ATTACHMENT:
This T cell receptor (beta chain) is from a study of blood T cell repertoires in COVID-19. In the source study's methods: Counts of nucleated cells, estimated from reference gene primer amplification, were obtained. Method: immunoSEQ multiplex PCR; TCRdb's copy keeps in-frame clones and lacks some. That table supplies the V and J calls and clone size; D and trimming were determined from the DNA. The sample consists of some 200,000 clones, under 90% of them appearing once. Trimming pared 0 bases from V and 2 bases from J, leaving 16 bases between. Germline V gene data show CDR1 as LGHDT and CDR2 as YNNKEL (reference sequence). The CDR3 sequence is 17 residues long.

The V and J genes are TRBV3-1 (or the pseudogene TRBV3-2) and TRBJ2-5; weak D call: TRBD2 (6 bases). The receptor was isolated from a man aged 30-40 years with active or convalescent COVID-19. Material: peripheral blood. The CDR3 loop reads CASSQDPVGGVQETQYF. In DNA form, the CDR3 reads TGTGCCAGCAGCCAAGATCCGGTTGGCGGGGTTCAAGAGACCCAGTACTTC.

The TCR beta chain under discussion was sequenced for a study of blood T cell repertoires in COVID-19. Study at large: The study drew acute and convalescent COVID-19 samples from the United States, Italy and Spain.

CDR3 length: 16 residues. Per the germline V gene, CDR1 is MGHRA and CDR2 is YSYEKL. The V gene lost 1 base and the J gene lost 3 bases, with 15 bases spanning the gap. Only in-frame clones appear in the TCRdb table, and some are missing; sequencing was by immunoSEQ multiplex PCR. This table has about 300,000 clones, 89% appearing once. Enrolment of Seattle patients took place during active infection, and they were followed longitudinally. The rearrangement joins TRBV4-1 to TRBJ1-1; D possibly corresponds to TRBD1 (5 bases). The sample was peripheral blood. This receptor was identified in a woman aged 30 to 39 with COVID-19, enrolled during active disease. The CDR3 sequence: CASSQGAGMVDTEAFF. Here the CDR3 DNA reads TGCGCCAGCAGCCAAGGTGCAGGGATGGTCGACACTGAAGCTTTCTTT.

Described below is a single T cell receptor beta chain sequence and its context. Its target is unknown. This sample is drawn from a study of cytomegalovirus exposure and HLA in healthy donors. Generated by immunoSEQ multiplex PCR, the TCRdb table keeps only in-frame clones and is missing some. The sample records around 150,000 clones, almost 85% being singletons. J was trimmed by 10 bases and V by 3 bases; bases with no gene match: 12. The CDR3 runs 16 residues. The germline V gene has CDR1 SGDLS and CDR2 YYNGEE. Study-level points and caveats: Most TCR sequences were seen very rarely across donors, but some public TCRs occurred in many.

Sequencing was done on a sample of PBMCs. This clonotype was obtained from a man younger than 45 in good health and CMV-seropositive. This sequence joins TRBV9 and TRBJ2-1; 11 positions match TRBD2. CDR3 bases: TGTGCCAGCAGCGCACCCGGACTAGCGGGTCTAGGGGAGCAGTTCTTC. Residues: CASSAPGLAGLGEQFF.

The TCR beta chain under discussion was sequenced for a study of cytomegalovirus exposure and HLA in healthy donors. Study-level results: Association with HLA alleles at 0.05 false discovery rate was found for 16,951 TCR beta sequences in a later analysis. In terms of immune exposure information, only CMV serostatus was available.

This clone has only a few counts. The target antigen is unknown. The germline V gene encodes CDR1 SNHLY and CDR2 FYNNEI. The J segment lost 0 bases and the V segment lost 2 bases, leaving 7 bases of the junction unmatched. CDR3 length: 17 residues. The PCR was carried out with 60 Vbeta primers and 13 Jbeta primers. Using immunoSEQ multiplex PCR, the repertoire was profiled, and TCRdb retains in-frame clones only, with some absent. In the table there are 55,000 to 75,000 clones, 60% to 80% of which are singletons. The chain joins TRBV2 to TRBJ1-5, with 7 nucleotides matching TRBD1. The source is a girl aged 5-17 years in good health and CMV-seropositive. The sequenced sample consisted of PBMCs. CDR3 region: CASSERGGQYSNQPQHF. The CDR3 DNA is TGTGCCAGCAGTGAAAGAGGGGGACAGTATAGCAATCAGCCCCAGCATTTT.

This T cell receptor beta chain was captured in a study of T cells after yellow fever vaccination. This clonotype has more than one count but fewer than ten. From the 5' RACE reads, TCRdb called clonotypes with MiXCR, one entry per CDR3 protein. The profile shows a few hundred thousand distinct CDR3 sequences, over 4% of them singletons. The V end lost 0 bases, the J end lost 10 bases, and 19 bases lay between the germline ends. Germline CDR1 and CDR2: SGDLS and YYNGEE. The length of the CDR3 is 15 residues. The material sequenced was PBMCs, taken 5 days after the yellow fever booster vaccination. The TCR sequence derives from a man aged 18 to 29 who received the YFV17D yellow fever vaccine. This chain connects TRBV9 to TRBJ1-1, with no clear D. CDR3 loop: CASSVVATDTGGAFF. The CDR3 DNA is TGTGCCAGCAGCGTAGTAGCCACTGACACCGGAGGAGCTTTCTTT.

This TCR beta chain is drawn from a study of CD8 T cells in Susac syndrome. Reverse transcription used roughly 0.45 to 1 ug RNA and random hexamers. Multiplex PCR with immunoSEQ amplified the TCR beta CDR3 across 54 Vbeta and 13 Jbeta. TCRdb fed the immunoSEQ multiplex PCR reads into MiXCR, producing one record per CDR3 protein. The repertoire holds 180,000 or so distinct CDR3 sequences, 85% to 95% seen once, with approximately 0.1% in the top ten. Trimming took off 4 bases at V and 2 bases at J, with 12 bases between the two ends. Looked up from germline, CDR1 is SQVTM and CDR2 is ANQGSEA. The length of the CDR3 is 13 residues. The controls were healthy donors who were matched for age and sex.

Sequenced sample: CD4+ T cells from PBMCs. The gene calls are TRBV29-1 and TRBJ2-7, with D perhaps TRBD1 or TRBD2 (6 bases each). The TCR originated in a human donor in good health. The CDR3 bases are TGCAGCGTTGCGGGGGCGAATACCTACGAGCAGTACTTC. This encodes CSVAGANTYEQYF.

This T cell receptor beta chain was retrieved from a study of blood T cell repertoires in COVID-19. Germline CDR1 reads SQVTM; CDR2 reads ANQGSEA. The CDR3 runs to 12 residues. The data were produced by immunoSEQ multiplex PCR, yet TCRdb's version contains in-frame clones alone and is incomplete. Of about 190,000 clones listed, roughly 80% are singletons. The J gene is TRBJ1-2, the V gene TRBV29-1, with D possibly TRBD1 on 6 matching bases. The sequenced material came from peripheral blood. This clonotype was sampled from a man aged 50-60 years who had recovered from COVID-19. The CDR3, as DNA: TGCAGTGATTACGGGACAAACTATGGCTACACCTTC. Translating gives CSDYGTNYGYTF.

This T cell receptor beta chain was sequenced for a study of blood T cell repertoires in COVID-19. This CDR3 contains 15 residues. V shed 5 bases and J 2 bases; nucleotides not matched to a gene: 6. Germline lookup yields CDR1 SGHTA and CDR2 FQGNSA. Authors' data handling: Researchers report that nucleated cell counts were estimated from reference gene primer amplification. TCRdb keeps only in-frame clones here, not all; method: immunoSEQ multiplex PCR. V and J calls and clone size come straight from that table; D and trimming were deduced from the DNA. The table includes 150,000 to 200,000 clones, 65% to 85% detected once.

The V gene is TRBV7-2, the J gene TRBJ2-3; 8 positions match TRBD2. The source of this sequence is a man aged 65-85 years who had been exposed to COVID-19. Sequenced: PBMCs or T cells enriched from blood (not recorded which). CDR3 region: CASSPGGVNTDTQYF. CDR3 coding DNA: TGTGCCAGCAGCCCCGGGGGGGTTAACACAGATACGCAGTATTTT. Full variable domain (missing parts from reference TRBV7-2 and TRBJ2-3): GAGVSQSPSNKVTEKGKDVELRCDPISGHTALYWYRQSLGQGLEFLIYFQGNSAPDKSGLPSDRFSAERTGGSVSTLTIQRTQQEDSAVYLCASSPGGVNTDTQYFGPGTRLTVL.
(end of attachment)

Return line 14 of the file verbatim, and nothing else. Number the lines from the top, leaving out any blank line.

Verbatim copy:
The V gene is TRBV7-2, the J gene TRBJ2-3; 8 positions match TRBD2. The source of this sequence is a man aged 65-85 years who had been exposed to COVID-19. Sequenced: PBMCs or T cells enriched from blood (not recorded which). CDR3 region: CASSPGGVNTDTQYF. CDR3 coding DNA: TGTGCCAGCAGCCCCGGGGGGGTTAACACAGATACGCAGTATTTT. Full variable domain (missing parts from reference TRBV7-2 and TRBJ2-3): GAGVSQSPSNKVTEKGKDVELRCDPISGHTALYWYRQSLGQGLEFLIYFQGNSAPDKSGLPSDRFSAERTGGSVSTLTIQRTQQEDSAVYLCASSPGGVNTDTQYFGPGTRLTVL.